Volume 12 Issue 5, May 2011

Volume 12 Issue 5

Secretion of the chemokine CXCL12 and its deposition on the apical surface of primary human bone marrow stromal cells is dependent on cell-cell contact, as described by Schajnovitz and colleagues (p 391; see also News and Views by Milsom and Trumpp, p 377). Original fluorescence microscopy image shows the presentation of functional CXCL12 (green) by contacting primary human bone marrow stromal cells in vitro. Original image by Amir Schajnovitz. Artwork by Lewis Long.


  • Editorial |

    Budget battles in the US Congress are precipitating higher costs at government facilities, including federal funding of biomedical research.



  • Commentary |

    Despite enormous progress in basic research, there are many gaps in understanding human immunity. Here we describe how new investigational tools and computational methods promise to improve the diagnosis, prognosis and therapy of the many diseases with components from the immune system.

    • Ronald N Germain
    •  & Pamela L Schwartzberg

News and Views

  • News & Views |

    B cell generation is disturbed in four newly identified mouse mutants bearing X-linked mutations in the gene encoding the ATPase ATP11C. These findings suggest that the distribution of membrane phospholipids confers a yet-to-be delineated developmental signal.

    • Marcus R Clark
  • News & Views |

    In addition to their classical function in antigen presentation and their lesser known ability to act as signal transducers, major histocompatibility complex class II molecules are now shown to promote Toll-like receptor signaling. This intriguing role requires intracellular association with the kinase Btk and the costimulatory molecule CD40.

    • Ghada S Hassan
    •  & Walid Mourad
  • News & Views |

    The interaction between hematopoietic stem cells and their niche is critical for the lifelong maintenance of the blood system. New research shows that crosstalk between stromal components of the niche mediates secretion of the chemokine CXCL12.

    • Michael D Milsom
    •  & Andreas Trumpp
  • News & Views |

    The inflammasome has been linked to metabolic disorders such as obesity and type 2 diabetes. Data now suggest that the crosstalk between the inflammasome and autophagy critically mediates cytoplasmic receptor NLRP3–dependent activation of the inflammasome by the saturated fatty acids contained in a high-fat diet.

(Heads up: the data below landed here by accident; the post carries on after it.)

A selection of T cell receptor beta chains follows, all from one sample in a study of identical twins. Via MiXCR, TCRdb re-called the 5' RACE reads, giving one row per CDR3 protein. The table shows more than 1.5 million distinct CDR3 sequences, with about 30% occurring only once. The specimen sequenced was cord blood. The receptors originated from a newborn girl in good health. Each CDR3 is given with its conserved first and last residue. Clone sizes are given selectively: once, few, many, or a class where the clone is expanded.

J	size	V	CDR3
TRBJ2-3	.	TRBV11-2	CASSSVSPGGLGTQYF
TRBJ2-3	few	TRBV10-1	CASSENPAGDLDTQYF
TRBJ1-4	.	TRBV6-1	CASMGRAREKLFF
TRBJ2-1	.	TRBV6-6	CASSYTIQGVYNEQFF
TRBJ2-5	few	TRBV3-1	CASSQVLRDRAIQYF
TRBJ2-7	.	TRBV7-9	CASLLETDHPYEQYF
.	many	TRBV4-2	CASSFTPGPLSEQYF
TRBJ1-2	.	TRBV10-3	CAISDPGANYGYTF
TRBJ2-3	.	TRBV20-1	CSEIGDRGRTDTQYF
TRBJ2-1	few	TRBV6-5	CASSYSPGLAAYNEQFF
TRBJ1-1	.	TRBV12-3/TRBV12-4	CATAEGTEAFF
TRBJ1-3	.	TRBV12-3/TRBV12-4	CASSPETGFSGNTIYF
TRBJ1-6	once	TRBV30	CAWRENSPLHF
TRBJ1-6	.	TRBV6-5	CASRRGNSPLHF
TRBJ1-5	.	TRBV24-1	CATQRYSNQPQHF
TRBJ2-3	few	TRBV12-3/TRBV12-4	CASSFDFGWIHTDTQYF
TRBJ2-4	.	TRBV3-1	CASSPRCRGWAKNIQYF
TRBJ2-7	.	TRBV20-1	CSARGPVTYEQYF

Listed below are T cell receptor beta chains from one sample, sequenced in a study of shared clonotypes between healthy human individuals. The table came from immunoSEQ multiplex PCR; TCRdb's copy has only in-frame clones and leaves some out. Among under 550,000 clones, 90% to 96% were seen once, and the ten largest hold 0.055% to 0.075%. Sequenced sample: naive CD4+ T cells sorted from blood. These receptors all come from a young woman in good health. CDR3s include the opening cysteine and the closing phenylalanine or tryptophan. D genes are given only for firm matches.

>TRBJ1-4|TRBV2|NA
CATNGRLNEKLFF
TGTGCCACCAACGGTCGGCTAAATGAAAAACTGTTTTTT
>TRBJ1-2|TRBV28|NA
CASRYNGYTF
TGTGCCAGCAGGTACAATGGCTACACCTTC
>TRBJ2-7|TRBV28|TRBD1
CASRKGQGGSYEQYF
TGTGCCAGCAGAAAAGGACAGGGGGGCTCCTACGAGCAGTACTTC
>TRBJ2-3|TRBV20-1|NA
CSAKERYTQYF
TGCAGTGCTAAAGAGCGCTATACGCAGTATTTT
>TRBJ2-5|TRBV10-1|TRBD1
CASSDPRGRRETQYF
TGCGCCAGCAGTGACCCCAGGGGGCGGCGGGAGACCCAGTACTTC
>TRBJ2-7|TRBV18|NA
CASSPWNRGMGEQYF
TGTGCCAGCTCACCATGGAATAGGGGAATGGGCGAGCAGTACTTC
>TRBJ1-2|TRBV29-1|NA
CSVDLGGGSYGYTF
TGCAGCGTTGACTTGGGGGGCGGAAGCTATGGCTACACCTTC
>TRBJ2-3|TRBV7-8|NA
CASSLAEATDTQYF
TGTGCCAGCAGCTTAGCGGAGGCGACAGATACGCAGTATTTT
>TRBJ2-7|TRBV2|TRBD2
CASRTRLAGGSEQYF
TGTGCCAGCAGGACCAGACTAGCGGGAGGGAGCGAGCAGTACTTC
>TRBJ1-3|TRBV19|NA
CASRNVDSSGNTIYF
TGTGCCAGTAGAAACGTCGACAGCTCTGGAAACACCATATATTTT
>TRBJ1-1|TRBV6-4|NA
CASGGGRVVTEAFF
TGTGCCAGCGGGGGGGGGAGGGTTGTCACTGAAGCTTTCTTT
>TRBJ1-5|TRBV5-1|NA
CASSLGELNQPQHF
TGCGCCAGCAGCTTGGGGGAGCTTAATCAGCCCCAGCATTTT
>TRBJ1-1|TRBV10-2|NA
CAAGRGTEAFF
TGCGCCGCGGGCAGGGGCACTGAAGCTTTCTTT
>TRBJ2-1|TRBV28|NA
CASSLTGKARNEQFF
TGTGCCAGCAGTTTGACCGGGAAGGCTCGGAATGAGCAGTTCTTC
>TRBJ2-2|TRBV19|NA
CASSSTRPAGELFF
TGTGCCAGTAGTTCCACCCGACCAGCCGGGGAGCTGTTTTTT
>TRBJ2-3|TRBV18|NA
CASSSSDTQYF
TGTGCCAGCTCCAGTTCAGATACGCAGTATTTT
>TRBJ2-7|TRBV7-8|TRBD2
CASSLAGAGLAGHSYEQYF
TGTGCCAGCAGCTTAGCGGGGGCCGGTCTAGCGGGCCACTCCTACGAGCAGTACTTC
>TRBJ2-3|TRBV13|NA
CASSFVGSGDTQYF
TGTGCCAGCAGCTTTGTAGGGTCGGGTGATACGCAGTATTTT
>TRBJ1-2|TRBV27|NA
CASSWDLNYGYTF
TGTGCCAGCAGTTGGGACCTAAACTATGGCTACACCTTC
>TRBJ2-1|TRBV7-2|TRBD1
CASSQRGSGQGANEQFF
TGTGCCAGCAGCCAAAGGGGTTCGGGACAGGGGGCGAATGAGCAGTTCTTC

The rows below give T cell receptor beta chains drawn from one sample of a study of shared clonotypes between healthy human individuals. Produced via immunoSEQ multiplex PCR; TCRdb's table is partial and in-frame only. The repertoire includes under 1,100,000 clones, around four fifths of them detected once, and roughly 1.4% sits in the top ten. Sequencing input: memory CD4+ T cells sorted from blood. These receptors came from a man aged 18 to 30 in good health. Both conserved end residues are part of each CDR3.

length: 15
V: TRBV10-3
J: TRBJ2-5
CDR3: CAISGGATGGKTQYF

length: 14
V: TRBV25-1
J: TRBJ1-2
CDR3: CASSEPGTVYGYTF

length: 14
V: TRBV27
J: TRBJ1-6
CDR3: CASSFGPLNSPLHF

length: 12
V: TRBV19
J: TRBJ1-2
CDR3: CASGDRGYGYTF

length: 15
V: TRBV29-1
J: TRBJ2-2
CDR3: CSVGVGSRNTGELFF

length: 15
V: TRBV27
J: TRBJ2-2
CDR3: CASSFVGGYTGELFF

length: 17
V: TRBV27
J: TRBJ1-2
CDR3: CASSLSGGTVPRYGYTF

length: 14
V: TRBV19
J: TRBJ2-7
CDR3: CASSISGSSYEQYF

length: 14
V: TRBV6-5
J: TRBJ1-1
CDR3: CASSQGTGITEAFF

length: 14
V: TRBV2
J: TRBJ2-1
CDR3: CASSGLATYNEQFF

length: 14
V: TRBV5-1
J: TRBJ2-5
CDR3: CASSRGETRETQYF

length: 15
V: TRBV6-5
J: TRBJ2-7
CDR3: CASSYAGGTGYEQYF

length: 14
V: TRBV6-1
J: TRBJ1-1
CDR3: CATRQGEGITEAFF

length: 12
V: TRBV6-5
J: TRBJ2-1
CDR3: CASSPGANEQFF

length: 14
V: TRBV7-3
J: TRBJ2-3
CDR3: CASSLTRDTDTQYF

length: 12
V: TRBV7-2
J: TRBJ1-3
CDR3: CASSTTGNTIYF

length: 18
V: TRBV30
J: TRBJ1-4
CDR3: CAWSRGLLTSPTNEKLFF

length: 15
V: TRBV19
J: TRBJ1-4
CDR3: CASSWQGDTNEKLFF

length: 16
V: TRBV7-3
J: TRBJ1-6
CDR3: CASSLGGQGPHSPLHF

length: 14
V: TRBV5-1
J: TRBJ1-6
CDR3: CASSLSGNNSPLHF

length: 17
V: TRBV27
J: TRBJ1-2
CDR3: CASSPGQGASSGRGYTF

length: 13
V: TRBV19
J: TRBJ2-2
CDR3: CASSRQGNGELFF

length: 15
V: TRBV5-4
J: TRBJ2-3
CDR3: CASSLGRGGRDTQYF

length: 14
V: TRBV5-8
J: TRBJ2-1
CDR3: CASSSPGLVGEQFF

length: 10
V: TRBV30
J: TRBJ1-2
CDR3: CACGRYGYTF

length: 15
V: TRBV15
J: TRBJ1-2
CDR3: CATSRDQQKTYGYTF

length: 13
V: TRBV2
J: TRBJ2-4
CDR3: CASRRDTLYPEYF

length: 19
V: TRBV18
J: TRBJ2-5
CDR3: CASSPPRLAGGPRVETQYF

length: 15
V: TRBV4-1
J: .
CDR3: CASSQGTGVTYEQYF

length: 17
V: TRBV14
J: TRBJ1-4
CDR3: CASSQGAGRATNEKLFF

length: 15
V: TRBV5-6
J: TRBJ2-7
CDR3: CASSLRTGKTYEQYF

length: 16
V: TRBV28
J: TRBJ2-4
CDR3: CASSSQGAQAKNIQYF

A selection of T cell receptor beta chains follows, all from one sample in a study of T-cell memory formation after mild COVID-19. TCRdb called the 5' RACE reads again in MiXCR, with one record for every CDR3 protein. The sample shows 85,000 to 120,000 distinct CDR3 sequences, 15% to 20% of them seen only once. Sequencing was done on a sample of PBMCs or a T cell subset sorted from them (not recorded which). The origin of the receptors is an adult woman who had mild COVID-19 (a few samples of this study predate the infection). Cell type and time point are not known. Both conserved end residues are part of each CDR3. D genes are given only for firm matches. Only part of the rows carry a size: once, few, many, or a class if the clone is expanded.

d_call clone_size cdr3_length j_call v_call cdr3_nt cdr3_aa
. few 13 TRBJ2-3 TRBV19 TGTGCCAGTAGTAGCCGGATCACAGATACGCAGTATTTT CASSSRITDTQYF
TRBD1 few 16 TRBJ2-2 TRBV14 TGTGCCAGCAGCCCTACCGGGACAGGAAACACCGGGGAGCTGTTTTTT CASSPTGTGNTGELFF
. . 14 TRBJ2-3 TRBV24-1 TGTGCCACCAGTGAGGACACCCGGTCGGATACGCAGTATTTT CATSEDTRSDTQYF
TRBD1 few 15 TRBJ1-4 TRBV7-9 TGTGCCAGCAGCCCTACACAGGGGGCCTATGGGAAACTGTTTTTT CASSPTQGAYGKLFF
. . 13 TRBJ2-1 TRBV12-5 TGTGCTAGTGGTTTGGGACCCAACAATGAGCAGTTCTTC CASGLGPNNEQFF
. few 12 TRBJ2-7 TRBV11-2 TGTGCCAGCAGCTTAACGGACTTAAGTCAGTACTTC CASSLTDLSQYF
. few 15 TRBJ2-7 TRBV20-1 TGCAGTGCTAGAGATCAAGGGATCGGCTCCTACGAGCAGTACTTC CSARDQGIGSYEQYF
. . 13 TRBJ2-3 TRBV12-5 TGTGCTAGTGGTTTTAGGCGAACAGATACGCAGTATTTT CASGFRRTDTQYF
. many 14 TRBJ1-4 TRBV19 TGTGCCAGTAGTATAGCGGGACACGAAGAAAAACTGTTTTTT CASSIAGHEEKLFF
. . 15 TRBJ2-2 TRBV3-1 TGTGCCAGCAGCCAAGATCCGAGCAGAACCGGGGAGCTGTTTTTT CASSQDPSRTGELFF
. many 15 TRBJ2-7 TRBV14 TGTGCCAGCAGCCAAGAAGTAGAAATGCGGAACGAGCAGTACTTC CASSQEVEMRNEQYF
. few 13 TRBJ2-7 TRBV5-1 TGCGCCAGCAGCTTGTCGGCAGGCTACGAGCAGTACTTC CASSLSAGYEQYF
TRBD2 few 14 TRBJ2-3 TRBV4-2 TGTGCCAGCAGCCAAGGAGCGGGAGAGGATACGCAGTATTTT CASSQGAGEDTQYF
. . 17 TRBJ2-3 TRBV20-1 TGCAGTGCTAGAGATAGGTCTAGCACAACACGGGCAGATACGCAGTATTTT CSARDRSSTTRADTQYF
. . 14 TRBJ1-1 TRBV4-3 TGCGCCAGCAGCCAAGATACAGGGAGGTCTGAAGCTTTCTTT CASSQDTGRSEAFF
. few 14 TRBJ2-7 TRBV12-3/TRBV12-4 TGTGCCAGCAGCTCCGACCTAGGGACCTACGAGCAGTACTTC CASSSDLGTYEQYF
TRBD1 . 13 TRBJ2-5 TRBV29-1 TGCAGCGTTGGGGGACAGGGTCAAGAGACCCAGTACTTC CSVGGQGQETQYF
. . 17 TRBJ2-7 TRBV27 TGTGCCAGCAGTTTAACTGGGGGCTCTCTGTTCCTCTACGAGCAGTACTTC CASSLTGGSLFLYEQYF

• Augustine M K Choi
    •  & Kiichi Nakahira

Research Highlights



  • Article |

    The chemokine CXCL12 is essential for hematopoietic stem cell function. Lapidot and colleagues report that secretion of CXCL12 from bone marrow stromal cells is a cell contact–dependent event, mediated by connexin-43 and connexin-45 gap junctions.

    • Amir Schajnovitz
    • , Tomer Itkin
    • , Gabriele D'Uva
    • , Alexander Kalinkovich
    • , Karin Golan
    • , Aya Ludin
    • , Dror Cohen
    • , Ziv Shulman
    • , Abraham Avigdor
    • , Arnon Nagler
    • , Orit Kollet
    • , Rony Seger
    •  & Tsvee Lapidot
  • Article |

    Obesity is characterized by chronic inflammation, but the triggers for this remain unclear. Ting and colleagues demonstrate that a high fat diet activates the inflammasome, resulting in IL-1β release and insulin resistance.

    • Haitao Wen
    • , Denis Gris
    • , Yu Lei
    • , Sushmita Jha
    • , Lu Zhang
    • , Max Tze-Han Huang
    • , Willie June Brickey
    •  & Jenny P-Y Ting
  • Article |

    Developing B cells show enhanced sensitivity to negatively selecting signals. Weiss and colleagues show that calcium signals arising from activation of the calcium sensor STIM1 lead to activation of Erk and apoptosis via a protein kinase C-δ and the guanine nucleotide-exchange factor RasGRP1-dependent pathway in transitional self-reactive B cells.

    • Andre Limnander
    • , Philippe Depeille
    • , Tanya S Freedman
    • , Jen Liou
    • , Michael Leitges
    • , Tomohiro Kurosaki
    • , Jeroen P Roose
    •  & Arthur Weiss
  • Article |

    B cells arise via a precise developmental pathway. Goodnow and Beutler report that mice bearing mutations in Atp11c, which encodes a phosphatidylserine 'flippase', have defective B cell generation in the adult bone marrow.

    • Owen M Siggs
    • , Carrie N Arnold
    • , Christoph Huber
    • , Elaine Pirie
    • , Yu Xia
    • , Pei Lin
    • , David Nemazee
    •  & Bruce Beutler
  • Article |

    B cells arise via a precise developmental pathway. Goodnow and Beutler report that mice bearing mutations in Atp11c, which encodes a phosphatidylserine 'flippase', have defective B cell generation in the adult bone marrow.

    • Mehmet Yabas
    • , Charis E Teh
    • , Sandra Frankenreiter
    • , Dennis Lal
    • , Carla M Roots
    • , Belinda Whittle
    • , Daniel T Andrews
    • , Yafei Zhang
    • , Narci C Teoh
    • , Jonathan Sprent
    • , Lina E Tze
    • , Edyta M Kucharska
    • , Jennifer Kofler
    • , Geoffrey C Farell
    • , Stefan Bröer
    • , Christopher C Goodnow
    •  & Anselm Enders
  • Article |

    Chronic stimulation of lymphocytes results in upregulation of immunomodulatory IL-10, but the molecular mechanisms of this process have remained unknown. Kubo and colleagues demonstrate that the transcription factor E4BP4 is responsible for this plasticity.

    • Yasutaka Motomura
    • , Hiroshi Kitamura
    • , Atsushi Hijikata
    • , Yuko Matsunaga
    • , Koichiro Matsumoto
    • , Hiromasa Inoue
    • , Koji Atarashi
    • , Shohei Hori
    • , Hiroshi Watarai
    • , Jinfang Zhu
    • , Masaru Taniguchi
    •  & Masato Kubo